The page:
Does Rolfing SI Hurt?
You should not have to experience any pain, but there may be some discomfort. You should communicate any discomfort to the Rolfer.
When some people think of Rolfing Structural Integration, one of the first words that come to their mind is pain. Often, this perception is based on anecdotal accounts of sessions performed during Rolfing SI's infancy, when it tended to be a less subtle and more intense discipline, frequently linked to popular emotionally intense types of therapies in the late 1960s and early 70s. Part of this reputation can be attributed to an often-quoted complaint of Dr. Rolf during her training classes that her students failed to work deep enough. Apparently, many assumed that what she meant was that they needed to work harder and deeper. However, we now realize that deep work is not necessarily synonymous with physical intensity.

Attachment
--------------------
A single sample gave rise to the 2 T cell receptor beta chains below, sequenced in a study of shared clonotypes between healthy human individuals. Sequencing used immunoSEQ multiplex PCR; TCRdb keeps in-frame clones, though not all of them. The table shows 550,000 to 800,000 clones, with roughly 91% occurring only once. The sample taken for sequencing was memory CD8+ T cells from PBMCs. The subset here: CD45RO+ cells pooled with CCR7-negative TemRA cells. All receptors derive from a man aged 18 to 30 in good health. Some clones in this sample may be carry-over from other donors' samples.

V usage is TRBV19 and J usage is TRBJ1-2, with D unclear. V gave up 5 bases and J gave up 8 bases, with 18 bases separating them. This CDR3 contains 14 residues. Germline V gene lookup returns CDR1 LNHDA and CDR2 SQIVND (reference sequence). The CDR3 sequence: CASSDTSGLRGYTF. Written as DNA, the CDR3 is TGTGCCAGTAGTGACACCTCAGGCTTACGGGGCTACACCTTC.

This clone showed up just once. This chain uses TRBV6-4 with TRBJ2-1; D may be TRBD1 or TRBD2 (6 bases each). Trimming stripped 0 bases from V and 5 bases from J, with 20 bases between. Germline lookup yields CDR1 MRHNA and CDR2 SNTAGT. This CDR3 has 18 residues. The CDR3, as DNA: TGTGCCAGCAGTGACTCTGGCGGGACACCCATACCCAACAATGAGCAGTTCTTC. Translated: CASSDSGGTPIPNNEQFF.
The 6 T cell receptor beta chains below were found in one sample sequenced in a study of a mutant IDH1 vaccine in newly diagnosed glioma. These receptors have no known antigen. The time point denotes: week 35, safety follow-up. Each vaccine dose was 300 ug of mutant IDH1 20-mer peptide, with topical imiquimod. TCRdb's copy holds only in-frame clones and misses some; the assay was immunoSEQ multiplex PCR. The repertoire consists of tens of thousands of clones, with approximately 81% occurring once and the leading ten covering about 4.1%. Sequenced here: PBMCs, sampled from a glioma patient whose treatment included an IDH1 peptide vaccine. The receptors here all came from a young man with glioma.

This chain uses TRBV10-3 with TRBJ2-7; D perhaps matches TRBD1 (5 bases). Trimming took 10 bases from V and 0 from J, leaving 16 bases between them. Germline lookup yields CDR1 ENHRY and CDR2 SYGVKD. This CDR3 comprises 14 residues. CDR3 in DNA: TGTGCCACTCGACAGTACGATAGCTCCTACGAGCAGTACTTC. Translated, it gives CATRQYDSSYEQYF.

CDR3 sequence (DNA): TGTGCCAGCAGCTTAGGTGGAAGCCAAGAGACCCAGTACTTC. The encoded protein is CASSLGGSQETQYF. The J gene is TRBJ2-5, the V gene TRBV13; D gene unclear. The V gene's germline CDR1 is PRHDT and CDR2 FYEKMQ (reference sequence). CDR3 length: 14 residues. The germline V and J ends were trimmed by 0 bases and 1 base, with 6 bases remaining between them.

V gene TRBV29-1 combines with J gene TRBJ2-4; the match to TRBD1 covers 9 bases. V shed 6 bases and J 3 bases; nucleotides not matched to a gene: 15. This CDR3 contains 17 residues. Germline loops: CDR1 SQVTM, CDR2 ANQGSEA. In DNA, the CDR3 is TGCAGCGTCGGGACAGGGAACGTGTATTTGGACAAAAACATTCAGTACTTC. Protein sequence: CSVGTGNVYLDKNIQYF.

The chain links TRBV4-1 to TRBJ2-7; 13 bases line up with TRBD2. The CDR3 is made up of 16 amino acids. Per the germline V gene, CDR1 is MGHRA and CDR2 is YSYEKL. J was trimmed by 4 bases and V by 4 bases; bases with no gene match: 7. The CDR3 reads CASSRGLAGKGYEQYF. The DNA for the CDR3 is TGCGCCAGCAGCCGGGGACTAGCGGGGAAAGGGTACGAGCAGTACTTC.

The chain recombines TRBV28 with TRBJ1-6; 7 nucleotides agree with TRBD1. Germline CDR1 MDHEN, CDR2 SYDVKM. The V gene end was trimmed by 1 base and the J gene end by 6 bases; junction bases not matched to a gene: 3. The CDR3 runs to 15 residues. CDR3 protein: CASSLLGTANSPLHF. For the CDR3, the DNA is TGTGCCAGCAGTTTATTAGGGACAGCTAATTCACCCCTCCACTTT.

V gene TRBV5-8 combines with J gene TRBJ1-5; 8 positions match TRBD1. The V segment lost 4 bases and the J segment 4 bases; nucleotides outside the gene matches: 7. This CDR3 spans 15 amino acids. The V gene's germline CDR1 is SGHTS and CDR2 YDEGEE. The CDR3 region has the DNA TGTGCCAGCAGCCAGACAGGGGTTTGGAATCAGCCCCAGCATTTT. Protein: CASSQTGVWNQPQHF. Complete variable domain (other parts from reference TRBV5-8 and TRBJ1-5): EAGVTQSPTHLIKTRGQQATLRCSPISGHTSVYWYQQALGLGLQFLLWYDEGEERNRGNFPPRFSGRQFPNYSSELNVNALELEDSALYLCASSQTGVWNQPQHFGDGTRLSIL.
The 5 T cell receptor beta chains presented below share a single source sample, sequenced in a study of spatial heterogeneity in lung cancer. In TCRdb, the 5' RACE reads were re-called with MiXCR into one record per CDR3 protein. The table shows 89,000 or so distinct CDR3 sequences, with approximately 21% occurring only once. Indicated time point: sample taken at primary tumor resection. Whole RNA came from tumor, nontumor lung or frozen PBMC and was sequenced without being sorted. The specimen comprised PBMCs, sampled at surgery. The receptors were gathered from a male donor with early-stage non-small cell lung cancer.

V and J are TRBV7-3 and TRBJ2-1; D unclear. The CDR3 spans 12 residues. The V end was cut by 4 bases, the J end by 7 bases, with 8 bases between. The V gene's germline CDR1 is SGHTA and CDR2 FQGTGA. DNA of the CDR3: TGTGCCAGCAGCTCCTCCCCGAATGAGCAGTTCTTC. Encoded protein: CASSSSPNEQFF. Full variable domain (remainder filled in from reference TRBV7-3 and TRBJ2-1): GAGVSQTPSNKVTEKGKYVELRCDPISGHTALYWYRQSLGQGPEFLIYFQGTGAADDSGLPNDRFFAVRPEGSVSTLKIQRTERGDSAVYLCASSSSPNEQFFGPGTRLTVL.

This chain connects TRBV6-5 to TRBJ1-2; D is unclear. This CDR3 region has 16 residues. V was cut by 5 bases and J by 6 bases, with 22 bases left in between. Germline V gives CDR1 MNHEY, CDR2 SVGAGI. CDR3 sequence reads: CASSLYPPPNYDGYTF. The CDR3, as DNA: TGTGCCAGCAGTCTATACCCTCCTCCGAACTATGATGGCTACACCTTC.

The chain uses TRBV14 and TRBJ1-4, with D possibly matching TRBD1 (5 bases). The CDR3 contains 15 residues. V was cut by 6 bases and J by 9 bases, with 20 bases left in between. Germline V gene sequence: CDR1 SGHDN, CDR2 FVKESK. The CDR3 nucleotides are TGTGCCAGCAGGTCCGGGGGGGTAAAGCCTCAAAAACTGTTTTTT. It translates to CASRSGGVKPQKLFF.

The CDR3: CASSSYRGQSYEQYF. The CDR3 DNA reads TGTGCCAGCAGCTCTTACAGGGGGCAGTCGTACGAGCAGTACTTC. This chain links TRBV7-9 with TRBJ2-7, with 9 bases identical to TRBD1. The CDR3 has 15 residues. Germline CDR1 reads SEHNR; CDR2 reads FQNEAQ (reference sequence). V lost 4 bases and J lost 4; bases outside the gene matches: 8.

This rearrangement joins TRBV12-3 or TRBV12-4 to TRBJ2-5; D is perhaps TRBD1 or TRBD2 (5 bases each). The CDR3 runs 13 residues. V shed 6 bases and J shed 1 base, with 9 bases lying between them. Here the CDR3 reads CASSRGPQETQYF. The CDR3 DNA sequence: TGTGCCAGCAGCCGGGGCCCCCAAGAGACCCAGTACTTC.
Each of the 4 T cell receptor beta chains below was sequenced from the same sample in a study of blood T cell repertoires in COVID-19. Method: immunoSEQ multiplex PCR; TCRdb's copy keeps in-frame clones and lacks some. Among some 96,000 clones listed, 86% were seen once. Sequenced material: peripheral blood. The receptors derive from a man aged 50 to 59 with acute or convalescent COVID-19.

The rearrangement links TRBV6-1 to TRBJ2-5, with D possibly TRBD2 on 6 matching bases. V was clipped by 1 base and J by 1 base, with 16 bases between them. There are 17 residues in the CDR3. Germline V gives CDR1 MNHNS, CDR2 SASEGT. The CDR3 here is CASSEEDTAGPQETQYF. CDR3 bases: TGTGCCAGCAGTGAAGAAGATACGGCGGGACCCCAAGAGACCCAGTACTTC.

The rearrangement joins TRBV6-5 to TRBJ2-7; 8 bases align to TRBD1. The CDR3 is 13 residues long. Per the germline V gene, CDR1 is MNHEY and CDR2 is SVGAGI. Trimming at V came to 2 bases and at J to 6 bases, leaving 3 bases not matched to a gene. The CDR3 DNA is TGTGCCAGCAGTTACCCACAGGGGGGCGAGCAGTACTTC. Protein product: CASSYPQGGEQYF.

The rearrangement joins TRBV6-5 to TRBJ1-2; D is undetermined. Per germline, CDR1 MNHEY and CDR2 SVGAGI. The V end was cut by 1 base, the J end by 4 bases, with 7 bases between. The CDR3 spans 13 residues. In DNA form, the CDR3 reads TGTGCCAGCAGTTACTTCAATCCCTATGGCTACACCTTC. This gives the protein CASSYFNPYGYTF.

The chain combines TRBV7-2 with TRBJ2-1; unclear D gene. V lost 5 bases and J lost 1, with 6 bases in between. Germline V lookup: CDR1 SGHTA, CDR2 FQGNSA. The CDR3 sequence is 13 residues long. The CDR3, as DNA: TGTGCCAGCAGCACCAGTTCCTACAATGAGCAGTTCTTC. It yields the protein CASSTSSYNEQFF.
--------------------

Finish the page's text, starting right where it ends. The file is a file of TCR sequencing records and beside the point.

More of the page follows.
Several factors determine the level of comfort or discomfort during a Rolfing session. One is the degree of trauma in the system; another is how long fascial distortions have been in the client's body. Long-term distortions create more tenacious and widespread compensatory patterns, which may require more sustained pressure to release.
Another factor is the degree of emotional charge associated with an area of injury or strain. Dr. Rolf made the point that during the therapeutic process, emotional pain is often experienced when deeply held emotional traumas and memories are brought to the surface and processed. Similarly, she reasoned, deep touch can result in a transitory experience of pain that is healing and transformative. However, there is actually a fair amount of variation in the level of intensity. Practitioners vary in the amount of pressure they feel is appropriate to affect the necessary level of change. It is recommended that the potential Rolfing client speak to several Rolfers about this issue, even experiencing the work of various practitioners, in order to evaluate both the level of intensity and the quality of the results you experienced.